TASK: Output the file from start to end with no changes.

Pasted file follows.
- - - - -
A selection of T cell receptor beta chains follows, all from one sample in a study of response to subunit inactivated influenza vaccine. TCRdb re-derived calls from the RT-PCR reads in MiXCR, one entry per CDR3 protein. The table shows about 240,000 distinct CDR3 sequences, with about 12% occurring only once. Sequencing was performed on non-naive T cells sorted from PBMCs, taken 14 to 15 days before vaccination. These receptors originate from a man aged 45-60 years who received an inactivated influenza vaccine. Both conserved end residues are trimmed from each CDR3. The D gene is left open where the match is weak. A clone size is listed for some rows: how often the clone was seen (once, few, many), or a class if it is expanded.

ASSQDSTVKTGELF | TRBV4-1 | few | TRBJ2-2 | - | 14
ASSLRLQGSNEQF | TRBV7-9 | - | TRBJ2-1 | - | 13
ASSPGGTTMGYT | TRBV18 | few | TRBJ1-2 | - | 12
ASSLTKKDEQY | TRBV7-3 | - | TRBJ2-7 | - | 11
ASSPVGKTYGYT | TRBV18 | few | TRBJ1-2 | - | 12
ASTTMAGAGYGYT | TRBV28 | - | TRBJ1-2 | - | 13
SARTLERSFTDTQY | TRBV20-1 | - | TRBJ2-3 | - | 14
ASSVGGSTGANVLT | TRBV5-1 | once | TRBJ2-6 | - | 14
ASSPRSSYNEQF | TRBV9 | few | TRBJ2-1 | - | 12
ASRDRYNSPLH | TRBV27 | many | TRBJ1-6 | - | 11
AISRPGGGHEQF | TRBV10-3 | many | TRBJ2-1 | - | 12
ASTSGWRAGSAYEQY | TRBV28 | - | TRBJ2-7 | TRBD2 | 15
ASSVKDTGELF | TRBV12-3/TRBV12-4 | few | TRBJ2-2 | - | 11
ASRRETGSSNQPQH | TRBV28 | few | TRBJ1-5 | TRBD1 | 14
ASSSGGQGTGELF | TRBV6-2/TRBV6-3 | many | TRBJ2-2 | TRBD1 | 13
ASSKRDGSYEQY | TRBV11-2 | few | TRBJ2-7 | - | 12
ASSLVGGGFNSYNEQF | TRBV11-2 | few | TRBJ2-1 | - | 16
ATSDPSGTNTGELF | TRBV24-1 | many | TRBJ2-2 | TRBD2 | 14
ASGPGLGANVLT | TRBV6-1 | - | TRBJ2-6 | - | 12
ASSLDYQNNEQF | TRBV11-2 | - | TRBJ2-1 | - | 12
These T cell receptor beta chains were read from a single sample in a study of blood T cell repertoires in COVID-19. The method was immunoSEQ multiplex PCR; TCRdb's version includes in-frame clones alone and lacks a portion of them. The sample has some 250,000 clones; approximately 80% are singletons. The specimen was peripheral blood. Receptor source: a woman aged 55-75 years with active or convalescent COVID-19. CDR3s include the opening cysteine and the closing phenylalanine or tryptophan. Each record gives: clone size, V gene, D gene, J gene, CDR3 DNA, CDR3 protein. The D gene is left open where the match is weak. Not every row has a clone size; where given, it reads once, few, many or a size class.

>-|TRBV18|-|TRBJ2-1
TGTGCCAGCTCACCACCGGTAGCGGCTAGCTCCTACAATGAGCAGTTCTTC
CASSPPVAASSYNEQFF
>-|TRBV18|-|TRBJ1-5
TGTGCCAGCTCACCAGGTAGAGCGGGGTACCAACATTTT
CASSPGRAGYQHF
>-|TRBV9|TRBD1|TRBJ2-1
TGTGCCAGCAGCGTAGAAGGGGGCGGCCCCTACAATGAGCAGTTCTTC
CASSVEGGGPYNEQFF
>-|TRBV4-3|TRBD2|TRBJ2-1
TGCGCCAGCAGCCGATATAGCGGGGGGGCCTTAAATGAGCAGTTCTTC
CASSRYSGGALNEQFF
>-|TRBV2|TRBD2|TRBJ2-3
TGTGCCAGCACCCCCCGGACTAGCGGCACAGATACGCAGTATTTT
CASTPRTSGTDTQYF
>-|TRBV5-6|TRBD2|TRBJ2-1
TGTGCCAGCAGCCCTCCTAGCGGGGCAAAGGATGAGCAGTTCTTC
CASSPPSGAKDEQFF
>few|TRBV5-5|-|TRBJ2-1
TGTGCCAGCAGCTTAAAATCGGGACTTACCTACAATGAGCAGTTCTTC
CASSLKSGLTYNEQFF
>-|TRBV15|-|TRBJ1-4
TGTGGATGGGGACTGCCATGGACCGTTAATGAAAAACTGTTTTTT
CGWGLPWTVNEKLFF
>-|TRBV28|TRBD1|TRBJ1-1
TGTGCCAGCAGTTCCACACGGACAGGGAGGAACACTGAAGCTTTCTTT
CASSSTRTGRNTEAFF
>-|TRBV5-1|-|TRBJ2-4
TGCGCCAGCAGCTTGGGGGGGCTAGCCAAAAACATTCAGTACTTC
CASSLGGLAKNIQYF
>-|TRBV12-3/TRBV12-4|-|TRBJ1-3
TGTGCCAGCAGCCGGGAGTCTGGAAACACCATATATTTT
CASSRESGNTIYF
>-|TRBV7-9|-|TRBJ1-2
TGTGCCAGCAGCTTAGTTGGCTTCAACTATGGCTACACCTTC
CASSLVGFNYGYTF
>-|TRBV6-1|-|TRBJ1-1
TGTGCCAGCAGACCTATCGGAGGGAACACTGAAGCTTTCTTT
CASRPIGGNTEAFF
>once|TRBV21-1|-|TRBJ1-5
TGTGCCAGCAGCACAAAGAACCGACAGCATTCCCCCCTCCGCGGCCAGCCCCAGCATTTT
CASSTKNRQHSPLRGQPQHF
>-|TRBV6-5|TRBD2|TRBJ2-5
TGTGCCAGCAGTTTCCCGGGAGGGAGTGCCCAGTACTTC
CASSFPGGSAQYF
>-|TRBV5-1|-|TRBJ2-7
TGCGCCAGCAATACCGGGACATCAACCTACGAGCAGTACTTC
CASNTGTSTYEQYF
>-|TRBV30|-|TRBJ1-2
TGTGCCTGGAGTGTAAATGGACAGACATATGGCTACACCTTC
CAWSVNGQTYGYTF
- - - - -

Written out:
A selection of T cell receptor beta chains follows, all from one sample in a study of response to subunit inactivated influenza vaccine. TCRdb re-derived calls from the RT-PCR reads in MiXCR, one entry per CDR3 protein. The table shows about 240,000 distinct CDR3 sequences, with about 12% occurring only once. Sequencing was performed on non-naive T cells sorted from PBMCs, taken 14 to 15 days before vaccination. These receptors originate from a man aged 45-60 years who received an inactivated influenza vaccine. Both conserved end residues are trimmed from each CDR3. The D gene is left open where the match is weak. A clone size is listed for some rows: how often the clone was seen (once, few, many), or a class if it is expanded.

ASSQDSTVKTGELF | TRBV4-1 | few | TRBJ2-2 | - | 14
ASSLRLQGSNEQF | TRBV7-9 | - | TRBJ2-1 | - | 13
ASSPGGTTMGYT | TRBV18 | few | TRBJ1-2 | - | 12
ASSLTKKDEQY | TRBV7-3 | - | TRBJ2-7 | - | 11
ASSPVGKTYGYT | TRBV18 | few | TRBJ1-2 | - | 12
ASTTMAGAGYGYT | TRBV28 | - | TRBJ1-2 | - | 13
SARTLERSFTDTQY | TRBV20-1 | - | TRBJ2-3 | - | 14
ASSVGGSTGANVLT | TRBV5-1 | once | TRBJ2-6 | - | 14
ASSPRSSYNEQF | TRBV9 | few | TRBJ2-1 | - | 12
ASRDRYNSPLH | TRBV27 | many | TRBJ1-6 | - | 11
AISRPGGGHEQF | TRBV10-3 | many | TRBJ2-1 | - | 12
ASTSGWRAGSAYEQY | TRBV28 | - | TRBJ2-7 | TRBD2 | 15
ASSVKDTGELF | TRBV12-3/TRBV12-4 | few | TRBJ2-2 | - | 11
ASRRETGSSNQPQH | TRBV28 | few | TRBJ1-5 | TRBD1 | 14
ASSSGGQGTGELF | TRBV6-2/TRBV6-3 | many | TRBJ2-2 | TRBD1 | 13
ASSKRDGSYEQY | TRBV11-2 | few | TRBJ2-7 | - | 12
ASSLVGGGFNSYNEQF | TRBV11-2 | few | TRBJ2-1 | - | 16
ATSDPSGTNTGELF | TRBV24-1 | many | TRBJ2-2 | TRBD2 | 14
ASGPGLGANVLT | TRBV6-1 | - | TRBJ2-6 | - | 12
ASSLDYQNNEQF | TRBV11-2 | - | TRBJ2-1 | - | 12
These T cell receptor beta chains were read from a single sample in a study of blood T cell repertoires in COVID-19. The method was immunoSEQ multiplex PCR; TCRdb's version includes in-frame clones alone and lacks a portion of them. The sample has some 250,000 clones; approximately 80% are singletons. The specimen was peripheral blood. Receptor source: a woman aged 55-75 years with active or convalescent COVID-19. CDR3s include the opening cysteine and the closing phenylalanine or tryptophan. Each record gives: clone size, V gene, D gene, J gene, CDR3 DNA, CDR3 protein. The D gene is left open where the match is weak. Not every row has a clone size; where given, it reads once, few, many or a size class.

>-|TRBV18|-|TRBJ2-1
TGTGCCAGCTCACCACCGGTAGCGGCTAGCTCCTACAATGAGCAGTTCTTC
CASSPPVAASSYNEQFF
>-|TRBV18|-|TRBJ1-5
TGTGCCAGCTCACCAGGTAGAGCGGGGTACCAACATTTT
CASSPGRAGYQHF
>-|TRBV9|TRBD1|TRBJ2-1
TGTGCCAGCAGCGTAGAAGGGGGCGGCCCCTACAATGAGCAGTTCTTC
CASSVEGGGPYNEQFF
>-|TRBV4-3|TRBD2|TRBJ2-1
TGCGCCAGCAGCCGATATAGCGGGGGGGCCTTAAATGAGCAGTTCTTC
CASSRYSGGALNEQFF
>-|TRBV2|TRBD2|TRBJ2-3
TGTGCCAGCACCCCCCGGACTAGCGGCACAGATACGCAGTATTTT
CASTPRTSGTDTQYF
>-|TRBV5-6|TRBD2|TRBJ2-1
TGTGCCAGCAGCCCTCCTAGCGGGGCAAAGGATGAGCAGTTCTTC
CASSPPSGAKDEQFF
>few|TRBV5-5|-|TRBJ2-1
TGTGCCAGCAGCTTAAAATCGGGACTTACCTACAATGAGCAGTTCTTC
CASSLKSGLTYNEQFF
>-|TRBV15|-|TRBJ1-4
TGTGGATGGGGACTGCCATGGACCGTTAATGAAAAACTGTTTTTT
CGWGLPWTVNEKLFF
>-|TRBV28|TRBD1|TRBJ1-1
TGTGCCAGCAGTTCCACACGGACAGGGAGGAACACTGAAGCTTTCTTT
CASSSTRTGRNTEAFF
>-|TRBV5-1|-|TRBJ2-4
TGCGCCAGCAGCTTGGGGGGGCTAGCCAAAAACATTCAGTACTTC
CASSLGGLAKNIQYF
>-|TRBV12-3/TRBV12-4|-|TRBJ1-3
TGTGCCAGCAGCCGGGAGTCTGGAAACACCATATATTTT
CASSRESGNTIYF
>-|TRBV7-9|-|TRBJ1-2
TGTGCCAGCAGCTTAGTTGGCTTCAACTATGGCTACACCTTC
CASSLVGFNYGYTF
>-|TRBV6-1|-|TRBJ1-1
TGTGCCAGCAGACCTATCGGAGGGAACACTGAAGCTTTCTTT
CASRPIGGNTEAFF
>once|TRBV21-1|-|TRBJ1-5
TGTGCCAGCAGCACAAAGAACCGACAGCATTCCCCCCTCCGCGGCCAGCCCCAGCATTTT
CASSTKNRQHSPLRGQPQHF
>-|TRBV6-5|TRBD2|TRBJ2-5
TGTGCCAGCAGTTTCCCGGGAGGGAGTGCCCAGTACTTC
CASSFPGGSAQYF
>-|TRBV5-1|-|TRBJ2-7
TGCGCCAGCAATACCGGGACATCAACCTACGAGCAGTACTTC
CASNTGTSTYEQYF
>-|TRBV30|-|TRBJ1-2
TGTGCCTGGAGTGTAAATGGACAGACATATGGCTACACCTTC
CAWSVNGQTYGYTF